There’s no better place to start localizing the food system, saving water, and building community than in the landscape right outside your door! The following Daily Acts’ favorites are Sonoma County adapted plants that can help transform your landscape into a luscious, edible playground while saving thousands of gallons of water per year as compared to conventional landscapes.

figFavored since ancient times, figs thrive in drought and produce luscious fruit with a distinctly delightful texture. Some varieties can produce two crops per year. These low maintenance trees add majestic structure to a winter time garden-scape and can be propagated from cuttings.
p-guavaYou have probably seen this evergreen shrub, but may not have realized it is a drought tolerant edible. Also known as feijoa, it produces incredible showy flowers and strange, juicy, delicious fruit that ripens in autumn. Growingin a 3-20′ mounding form, it can be shaped and pruned into a good sized hedge if desired.

Persimmon trees display splendidly colorful fall foliage and then drip with brilliant orange fruit like Christmas ornaments on bare branches in the winter. There are two main types: astringent varieties such as ‘Hachiya’ which are meant to be eaten gushy ripe but will dry the mouth if eaten too soon; and non-astringent varieties such as ‘Fuyu’ which can be eaten crunchy as an apple. Drying the unripe astringent fruit eliminates the mouth-puckering effect.

gooseberryThis cascading shrub brings the fun factor to the garden. Kids love them! Orange fruits are cloaked in a paper lantern and burst with tangy sweetness when ripe in early summer to late fall.  Drought tolerant and moderately frost sensitive, this plant can also be trained up as a vine.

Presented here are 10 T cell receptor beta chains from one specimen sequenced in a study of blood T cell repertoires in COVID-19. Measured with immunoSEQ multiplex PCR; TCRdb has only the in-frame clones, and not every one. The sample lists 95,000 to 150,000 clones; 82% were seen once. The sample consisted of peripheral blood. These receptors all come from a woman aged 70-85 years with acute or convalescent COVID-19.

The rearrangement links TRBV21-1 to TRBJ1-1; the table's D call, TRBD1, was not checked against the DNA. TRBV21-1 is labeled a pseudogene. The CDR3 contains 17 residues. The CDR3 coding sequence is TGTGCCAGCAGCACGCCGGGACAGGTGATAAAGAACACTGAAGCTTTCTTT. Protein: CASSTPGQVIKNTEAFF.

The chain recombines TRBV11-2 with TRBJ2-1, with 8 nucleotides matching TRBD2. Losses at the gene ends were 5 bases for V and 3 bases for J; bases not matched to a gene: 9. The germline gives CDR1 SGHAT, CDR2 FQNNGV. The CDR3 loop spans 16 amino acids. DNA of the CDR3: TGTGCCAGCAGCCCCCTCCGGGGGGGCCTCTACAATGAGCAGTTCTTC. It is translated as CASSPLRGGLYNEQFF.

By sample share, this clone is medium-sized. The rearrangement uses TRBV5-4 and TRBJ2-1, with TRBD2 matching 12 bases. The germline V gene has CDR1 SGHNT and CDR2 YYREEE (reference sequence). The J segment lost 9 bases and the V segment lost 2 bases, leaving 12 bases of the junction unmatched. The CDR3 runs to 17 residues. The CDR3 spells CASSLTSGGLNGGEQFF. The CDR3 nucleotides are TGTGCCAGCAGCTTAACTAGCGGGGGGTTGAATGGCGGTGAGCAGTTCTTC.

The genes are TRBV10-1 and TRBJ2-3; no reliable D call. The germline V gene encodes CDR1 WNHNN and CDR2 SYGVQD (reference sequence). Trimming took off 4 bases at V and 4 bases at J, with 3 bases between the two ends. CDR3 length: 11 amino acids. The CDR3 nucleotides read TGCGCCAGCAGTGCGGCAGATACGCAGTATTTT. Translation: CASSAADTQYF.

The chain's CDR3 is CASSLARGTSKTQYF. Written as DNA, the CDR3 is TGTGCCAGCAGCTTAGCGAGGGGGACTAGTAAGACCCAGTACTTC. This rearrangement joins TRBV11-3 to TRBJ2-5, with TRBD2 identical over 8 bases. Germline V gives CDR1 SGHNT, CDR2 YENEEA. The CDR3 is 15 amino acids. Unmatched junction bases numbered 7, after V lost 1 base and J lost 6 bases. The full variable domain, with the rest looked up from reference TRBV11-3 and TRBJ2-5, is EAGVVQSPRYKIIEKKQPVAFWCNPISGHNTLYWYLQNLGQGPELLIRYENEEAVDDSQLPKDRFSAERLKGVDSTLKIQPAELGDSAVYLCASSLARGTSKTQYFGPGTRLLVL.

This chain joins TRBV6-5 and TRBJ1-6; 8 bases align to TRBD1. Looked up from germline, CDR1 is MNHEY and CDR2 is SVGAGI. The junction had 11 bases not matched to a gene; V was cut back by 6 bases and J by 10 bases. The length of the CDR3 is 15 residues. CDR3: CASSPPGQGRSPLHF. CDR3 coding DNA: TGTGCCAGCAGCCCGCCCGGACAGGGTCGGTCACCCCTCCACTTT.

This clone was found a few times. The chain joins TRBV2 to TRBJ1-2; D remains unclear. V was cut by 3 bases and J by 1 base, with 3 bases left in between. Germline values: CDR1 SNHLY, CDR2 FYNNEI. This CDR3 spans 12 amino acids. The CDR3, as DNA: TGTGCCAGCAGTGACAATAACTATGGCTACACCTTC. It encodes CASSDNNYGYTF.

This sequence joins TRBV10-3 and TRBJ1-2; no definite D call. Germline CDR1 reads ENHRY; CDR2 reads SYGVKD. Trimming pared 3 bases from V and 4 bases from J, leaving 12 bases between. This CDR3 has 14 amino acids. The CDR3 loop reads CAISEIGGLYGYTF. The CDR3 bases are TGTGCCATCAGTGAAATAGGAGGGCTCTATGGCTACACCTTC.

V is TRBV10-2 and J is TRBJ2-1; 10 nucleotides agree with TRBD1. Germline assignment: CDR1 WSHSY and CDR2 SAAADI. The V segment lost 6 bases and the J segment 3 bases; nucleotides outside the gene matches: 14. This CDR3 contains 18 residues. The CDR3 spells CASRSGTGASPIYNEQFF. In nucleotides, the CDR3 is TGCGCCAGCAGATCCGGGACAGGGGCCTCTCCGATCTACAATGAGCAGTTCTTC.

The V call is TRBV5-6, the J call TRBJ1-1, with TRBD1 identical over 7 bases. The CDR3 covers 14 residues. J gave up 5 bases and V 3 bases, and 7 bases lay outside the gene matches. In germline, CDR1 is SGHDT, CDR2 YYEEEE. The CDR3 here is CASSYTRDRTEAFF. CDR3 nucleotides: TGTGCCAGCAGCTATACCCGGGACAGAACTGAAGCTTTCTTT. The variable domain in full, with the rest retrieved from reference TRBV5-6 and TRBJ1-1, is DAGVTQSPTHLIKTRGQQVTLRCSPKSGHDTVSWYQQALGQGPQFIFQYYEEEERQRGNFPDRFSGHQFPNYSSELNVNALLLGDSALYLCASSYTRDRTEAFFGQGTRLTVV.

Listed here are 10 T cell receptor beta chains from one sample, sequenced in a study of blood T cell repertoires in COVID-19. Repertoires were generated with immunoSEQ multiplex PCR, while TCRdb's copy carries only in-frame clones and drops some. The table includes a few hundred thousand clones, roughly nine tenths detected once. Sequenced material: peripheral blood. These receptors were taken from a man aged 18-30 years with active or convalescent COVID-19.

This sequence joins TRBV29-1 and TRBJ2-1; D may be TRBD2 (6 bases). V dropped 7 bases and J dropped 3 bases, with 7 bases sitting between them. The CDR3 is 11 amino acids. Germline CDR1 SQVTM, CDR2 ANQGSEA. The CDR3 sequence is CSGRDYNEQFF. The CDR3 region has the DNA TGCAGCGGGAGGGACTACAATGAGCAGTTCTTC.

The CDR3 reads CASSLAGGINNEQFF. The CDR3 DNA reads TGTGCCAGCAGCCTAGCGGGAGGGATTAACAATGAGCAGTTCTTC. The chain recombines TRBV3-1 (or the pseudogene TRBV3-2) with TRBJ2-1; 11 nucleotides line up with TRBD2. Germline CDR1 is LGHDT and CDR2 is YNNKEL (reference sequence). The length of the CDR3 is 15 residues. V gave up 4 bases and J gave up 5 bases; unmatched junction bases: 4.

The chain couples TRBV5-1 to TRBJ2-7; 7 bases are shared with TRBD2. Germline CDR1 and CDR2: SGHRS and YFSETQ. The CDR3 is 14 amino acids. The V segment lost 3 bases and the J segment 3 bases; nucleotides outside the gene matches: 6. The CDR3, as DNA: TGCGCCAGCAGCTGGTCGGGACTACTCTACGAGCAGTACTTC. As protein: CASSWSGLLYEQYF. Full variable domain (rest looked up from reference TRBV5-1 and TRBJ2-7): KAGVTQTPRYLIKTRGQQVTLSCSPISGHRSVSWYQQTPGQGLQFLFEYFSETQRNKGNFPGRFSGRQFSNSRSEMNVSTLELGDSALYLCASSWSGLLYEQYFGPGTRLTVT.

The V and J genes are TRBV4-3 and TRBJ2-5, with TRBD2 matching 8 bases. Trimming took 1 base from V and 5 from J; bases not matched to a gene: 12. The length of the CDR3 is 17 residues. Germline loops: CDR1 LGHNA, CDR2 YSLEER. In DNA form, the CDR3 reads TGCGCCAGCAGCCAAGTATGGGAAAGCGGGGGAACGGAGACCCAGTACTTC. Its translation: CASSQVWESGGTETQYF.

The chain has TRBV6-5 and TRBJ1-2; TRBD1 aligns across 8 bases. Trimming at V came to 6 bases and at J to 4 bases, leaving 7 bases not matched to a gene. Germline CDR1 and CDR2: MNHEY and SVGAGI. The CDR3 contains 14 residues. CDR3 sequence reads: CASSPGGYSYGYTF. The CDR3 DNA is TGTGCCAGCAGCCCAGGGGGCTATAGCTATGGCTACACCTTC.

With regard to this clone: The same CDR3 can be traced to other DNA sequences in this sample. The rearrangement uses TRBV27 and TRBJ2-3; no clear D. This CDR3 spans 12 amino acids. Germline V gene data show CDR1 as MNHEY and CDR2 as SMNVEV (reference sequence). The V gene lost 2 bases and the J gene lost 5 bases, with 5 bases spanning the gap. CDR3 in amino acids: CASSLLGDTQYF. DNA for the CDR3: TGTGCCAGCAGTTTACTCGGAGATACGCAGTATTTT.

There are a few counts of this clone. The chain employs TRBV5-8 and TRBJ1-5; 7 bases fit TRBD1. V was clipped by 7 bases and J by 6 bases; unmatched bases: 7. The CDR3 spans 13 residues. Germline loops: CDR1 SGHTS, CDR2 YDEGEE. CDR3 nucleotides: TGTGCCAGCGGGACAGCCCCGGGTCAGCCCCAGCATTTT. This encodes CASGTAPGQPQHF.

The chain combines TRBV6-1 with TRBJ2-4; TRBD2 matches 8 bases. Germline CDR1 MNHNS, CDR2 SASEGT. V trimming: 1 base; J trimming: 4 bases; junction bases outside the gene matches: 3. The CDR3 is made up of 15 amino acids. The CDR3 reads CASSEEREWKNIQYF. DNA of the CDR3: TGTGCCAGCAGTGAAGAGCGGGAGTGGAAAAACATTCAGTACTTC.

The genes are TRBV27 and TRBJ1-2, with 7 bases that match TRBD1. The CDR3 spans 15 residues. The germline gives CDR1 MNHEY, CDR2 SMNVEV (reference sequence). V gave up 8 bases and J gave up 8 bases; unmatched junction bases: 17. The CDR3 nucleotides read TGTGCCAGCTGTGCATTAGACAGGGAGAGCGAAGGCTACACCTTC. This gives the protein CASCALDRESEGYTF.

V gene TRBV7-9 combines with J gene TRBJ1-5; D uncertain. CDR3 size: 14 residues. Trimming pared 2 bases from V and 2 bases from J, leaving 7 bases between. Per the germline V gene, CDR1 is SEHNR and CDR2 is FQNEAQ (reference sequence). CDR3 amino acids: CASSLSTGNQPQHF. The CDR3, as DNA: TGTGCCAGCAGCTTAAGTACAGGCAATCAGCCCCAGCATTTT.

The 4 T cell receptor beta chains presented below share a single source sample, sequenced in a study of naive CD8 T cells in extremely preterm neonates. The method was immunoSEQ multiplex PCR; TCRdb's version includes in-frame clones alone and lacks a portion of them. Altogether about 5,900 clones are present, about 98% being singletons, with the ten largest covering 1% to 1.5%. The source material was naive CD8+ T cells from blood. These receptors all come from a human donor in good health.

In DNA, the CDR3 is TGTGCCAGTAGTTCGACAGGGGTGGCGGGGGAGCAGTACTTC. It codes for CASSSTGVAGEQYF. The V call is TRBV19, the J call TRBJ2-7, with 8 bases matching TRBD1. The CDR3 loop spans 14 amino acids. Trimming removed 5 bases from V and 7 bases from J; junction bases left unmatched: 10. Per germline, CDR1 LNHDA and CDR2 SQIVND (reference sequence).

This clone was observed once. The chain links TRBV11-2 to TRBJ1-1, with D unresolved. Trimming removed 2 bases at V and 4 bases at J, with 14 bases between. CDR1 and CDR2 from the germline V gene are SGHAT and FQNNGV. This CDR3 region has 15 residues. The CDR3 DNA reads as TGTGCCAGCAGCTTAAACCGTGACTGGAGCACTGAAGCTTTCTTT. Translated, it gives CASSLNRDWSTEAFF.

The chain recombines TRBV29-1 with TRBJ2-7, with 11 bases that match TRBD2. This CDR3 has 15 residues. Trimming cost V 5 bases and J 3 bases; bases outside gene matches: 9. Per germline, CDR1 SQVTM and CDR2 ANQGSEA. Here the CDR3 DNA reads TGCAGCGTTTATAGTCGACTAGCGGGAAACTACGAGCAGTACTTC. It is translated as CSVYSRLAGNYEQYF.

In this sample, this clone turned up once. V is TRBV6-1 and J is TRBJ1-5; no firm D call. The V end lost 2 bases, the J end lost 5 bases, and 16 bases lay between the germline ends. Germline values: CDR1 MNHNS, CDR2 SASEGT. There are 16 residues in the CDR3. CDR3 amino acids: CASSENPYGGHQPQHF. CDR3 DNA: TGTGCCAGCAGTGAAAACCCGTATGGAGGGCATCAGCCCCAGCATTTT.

A relatively unknown shrub, Chilean Guavas have small, glossy, evergreen leaves and produce tiny fruit high in fiber and vitamins that can be eaten whole. This is a great edible substitute for common box hedges and an ideal grazing food for children. It can tolerate salty maritime air but prefers shelter from the wind. While it is drought tolerant it produces best with regular light watering and thick mulch to hold moisture.

rosemaryThis common evergreen herb is one of the most useful, low-maintenance plants in the garden. Bees and other beneficial pollinators love the year-round flowers, it is extremely low-water use, and it has many culinary and aromatic uses.
loquatThis drought tolerant evergreen tree produces fruit with the look and texture of an apricot and the taste of a cantaloupe-cherry cross drizzled with lime. With flowers in fall or early winter, fruits come as a welcome addition to a late winter diet. For those who are space limited, this typically small tree (~10′) can also be planted in large containers.
tree-collardDid you know there is a perennial kale? It’s true! Tree collards grow 3-9′ tall and produce heavily throughout the winter, though they can be harvested year round. This plant is also very high in Calcium, B vitamins, and minerals, making a great addition to any healthy body or garden. It grows primarily from cuttings, so be sure to share some with your friends and neighbors!
elderberryThis charismatic CA native, is drought tolerant but doesn’t mind having its feet wet. The berries can be eaten raw in small quantities (can cause stomach upset), but are delicious and medicinal when cooked into syrup, wine, jam, or tincture. While this plant contains many medicinal qualities, the leaves, green fruits and stems are toxic when eaten. This is also a great wildlife plant, attracting pollinators and birds to its 10-15’ tall, shrubby upright form.